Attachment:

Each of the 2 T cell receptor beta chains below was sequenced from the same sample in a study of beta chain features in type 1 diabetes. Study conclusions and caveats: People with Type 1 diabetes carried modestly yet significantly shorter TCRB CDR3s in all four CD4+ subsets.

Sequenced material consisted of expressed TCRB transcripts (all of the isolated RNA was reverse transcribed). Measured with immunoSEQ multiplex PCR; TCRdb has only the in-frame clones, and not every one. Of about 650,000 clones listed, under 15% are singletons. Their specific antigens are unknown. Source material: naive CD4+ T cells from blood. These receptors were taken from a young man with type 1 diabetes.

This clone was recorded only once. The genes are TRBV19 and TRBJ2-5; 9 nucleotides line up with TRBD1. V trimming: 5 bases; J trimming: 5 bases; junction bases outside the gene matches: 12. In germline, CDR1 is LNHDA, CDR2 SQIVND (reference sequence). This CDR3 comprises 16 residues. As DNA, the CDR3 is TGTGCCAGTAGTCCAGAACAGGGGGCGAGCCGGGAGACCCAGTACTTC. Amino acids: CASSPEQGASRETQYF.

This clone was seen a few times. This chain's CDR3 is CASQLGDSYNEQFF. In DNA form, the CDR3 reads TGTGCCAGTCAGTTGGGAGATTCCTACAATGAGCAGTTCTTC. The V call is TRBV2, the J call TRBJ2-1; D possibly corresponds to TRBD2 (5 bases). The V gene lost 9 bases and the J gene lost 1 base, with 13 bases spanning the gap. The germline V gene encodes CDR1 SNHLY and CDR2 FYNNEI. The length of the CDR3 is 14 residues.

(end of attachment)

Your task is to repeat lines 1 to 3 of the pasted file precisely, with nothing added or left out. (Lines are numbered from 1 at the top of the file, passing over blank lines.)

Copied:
Each of the 2 T cell receptor beta chains below was sequenced from the same sample in a study of beta chain features in type 1 diabetes. Study conclusions and caveats: People with Type 1 diabetes carried modestly yet significantly shorter TCRB CDR3s in all four CD4+ subsets.

Sequenced material consisted of expressed TCRB transcripts (all of the isolated RNA was reverse transcribed). Measured with immunoSEQ multiplex PCR; TCRdb has only the in-frame clones, and not every one. Of about 650,000 clones listed, under 15% are singletons. Their specific antigens are unknown. Source material: naive CD4+ T cells from blood. These receptors were taken from a young man with type 1 diabetes.

This clone was recorded only once. The genes are TRBV19 and TRBJ2-5; 9 nucleotides line up with TRBD1. V trimming: 5 bases; J trimming: 5 bases; junction bases outside the gene matches: 12. In germline, CDR1 is LNHDA, CDR2 SQIVND (reference sequence). This CDR3 comprises 16 residues. As DNA, the CDR3 is TGTGCCAGTAGTCCAGAACAGGGGGCGAGCCGGGAGACCCAGTACTTC. Amino acids: CASSPEQGASRETQYF.